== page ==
Sending Washington teenage offenders to juvenile detention facilities is a long standing practice, but not necessarily an effective one. Data and research indicate that youth prisons actually have the opposite of the intended effect. Here is why some advocacy groups, prosecutors and corrections officials are calling for juvenile facilities to be shut down.

In a joint effort with more than 30 prosecutors and 42 corrections and probation leaders from all over the country, the Youth Correctional Leaders for Justice and the nonprofit organization Fair and Just Prosecution released a statement detailing their position. Rather than sending minors to youth prisons, they advocate utilizing various supports and services for young people in the justice system. The statement also suggests that minors who cannot stay with their families be placed in small, rehabilitative facilities.

The statement pointed out a 2010 study that determined that most juvenile offenders have suffered serious trauma, and the current use of youth prisons only further traumatizes them. So rather than offer support and rehabilitation to be able to pursue a positive and productive future, minors are more likely to reoffend and remain tangled up in the legal system. Additional research shows that young people engage in potentially harmful behaviors and make bad choices because they simply have not yet developed the same capacity for impulse control as most adults.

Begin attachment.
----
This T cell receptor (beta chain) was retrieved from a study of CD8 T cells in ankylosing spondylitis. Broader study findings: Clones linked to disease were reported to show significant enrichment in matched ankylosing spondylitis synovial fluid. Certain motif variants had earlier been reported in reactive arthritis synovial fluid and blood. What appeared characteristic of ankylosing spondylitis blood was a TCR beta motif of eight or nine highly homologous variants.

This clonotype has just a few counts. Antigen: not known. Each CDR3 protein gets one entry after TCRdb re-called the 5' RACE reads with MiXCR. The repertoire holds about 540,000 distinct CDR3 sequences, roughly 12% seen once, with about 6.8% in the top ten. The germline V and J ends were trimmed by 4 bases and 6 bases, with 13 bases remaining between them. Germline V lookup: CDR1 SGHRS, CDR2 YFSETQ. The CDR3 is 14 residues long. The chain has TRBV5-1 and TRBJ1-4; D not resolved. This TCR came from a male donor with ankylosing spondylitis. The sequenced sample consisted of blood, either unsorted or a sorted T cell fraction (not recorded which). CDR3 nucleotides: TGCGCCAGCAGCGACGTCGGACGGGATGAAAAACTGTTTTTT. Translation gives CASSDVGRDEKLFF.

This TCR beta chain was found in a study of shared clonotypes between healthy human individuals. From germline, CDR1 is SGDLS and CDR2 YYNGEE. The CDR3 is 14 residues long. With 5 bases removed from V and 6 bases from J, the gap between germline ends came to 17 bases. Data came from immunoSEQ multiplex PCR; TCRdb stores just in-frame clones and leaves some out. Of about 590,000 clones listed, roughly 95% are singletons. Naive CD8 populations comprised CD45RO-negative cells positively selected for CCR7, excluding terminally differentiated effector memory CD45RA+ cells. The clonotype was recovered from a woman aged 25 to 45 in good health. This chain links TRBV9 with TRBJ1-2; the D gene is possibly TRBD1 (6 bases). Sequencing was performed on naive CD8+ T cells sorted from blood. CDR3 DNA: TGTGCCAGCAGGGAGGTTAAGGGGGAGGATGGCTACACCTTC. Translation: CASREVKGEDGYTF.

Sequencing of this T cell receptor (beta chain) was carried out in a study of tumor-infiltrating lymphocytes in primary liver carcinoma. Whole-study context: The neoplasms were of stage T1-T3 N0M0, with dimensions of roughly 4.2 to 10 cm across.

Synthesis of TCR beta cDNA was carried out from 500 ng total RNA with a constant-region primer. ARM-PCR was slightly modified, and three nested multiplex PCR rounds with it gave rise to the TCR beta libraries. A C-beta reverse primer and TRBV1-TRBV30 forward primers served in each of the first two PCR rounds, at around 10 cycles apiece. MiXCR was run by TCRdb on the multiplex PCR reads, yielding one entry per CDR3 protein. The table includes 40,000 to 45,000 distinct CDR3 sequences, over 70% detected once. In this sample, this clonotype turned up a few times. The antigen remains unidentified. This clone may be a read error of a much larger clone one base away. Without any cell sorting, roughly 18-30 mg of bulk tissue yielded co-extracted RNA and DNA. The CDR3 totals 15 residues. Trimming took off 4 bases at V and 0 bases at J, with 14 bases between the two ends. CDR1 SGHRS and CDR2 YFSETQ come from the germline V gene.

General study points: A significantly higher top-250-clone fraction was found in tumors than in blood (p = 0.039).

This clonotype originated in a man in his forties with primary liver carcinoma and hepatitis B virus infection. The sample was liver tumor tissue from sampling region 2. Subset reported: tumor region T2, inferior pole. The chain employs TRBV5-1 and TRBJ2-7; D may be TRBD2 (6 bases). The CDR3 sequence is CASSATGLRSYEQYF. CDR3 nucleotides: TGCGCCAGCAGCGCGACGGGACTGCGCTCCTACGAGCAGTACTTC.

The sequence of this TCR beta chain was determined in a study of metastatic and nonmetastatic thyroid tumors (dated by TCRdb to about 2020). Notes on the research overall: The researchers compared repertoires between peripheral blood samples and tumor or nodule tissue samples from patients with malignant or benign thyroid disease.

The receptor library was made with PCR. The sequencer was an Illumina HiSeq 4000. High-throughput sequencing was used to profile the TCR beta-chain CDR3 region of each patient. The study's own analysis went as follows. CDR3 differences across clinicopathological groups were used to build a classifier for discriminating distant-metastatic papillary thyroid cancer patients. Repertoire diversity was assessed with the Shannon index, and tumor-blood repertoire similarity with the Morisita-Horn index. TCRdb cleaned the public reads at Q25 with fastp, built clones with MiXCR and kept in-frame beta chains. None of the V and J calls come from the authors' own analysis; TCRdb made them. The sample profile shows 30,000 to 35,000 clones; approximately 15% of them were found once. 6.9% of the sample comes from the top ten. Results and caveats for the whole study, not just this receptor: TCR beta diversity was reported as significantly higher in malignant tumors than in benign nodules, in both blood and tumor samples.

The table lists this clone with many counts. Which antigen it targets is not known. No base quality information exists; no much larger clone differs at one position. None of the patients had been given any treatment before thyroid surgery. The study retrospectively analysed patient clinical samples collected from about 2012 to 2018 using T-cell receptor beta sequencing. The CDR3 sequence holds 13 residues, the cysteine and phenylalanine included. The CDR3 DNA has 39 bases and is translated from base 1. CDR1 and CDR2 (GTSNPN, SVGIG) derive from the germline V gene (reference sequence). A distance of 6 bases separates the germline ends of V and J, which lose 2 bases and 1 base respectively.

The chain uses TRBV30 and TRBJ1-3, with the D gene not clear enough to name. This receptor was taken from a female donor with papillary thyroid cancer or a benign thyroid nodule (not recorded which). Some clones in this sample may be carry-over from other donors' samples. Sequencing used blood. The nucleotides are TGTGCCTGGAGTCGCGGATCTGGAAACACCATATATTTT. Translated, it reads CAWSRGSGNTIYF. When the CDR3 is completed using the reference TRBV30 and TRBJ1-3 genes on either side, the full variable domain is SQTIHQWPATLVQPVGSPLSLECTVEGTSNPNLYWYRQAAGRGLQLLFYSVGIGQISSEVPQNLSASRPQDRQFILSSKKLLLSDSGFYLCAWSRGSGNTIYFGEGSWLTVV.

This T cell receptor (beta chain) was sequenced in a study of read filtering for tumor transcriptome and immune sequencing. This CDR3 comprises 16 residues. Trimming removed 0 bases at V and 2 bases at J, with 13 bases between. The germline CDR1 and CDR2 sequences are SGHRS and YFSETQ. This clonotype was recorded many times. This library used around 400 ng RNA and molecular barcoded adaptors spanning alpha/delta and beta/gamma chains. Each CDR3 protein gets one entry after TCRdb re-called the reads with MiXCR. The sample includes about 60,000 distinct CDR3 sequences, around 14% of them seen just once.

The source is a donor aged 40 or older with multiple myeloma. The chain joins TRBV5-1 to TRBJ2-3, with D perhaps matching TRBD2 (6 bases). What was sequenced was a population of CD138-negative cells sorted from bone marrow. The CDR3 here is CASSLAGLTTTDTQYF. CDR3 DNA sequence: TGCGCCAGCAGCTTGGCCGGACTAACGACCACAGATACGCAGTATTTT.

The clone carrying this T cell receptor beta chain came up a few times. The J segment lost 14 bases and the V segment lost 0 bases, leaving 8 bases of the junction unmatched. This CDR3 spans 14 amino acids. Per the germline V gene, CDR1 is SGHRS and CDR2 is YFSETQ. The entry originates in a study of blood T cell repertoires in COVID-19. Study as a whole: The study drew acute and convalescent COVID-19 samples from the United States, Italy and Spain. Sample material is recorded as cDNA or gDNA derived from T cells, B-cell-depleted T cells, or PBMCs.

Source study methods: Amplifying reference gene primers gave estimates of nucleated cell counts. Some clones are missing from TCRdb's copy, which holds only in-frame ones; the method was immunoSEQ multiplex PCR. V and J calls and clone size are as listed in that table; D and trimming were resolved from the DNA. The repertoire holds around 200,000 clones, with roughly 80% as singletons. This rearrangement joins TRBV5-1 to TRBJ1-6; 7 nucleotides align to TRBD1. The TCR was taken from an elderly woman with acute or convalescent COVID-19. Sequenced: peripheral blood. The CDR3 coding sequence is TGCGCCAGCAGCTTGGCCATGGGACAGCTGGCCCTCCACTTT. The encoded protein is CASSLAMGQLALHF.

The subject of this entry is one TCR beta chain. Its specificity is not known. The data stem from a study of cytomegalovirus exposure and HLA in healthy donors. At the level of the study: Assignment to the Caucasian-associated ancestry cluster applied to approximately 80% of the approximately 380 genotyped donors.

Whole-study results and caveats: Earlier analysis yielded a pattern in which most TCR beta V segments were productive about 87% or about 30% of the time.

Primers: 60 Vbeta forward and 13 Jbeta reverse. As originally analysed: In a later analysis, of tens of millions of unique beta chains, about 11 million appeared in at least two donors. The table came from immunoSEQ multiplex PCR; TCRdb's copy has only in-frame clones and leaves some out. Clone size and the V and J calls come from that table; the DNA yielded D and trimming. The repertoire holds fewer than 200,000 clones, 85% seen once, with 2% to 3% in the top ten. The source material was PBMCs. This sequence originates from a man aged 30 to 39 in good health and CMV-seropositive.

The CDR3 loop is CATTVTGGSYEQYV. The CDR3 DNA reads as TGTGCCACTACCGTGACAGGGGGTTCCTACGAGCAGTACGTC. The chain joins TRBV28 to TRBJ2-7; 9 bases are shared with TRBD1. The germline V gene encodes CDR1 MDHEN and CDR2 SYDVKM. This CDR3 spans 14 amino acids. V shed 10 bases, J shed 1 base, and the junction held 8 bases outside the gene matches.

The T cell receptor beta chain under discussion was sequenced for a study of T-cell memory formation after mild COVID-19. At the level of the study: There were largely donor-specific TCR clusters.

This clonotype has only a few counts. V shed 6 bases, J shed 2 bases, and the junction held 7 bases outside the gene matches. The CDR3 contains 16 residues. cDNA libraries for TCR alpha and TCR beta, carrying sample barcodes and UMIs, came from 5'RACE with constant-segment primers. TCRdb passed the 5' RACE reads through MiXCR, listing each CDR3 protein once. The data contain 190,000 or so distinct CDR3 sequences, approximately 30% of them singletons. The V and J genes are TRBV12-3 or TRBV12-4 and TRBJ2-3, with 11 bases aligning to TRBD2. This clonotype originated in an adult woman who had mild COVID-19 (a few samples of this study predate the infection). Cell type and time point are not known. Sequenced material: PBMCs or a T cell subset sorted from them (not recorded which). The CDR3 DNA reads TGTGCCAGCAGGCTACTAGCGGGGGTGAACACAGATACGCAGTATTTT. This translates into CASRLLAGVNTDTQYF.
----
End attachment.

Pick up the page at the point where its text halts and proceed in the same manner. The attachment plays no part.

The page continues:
One or two bad decisions should not define the rest of a teenager’s life. Unfortunately, many youthful offenders in Washington are shuffled through the legal system without much consideration for their age, mental health and past trauma. Evidence shows that youth prisons only exacerbate any of those existing issues, so parents who are guiding their children through this difficult process may want to consider whether seeking experienced counsel could be beneficial.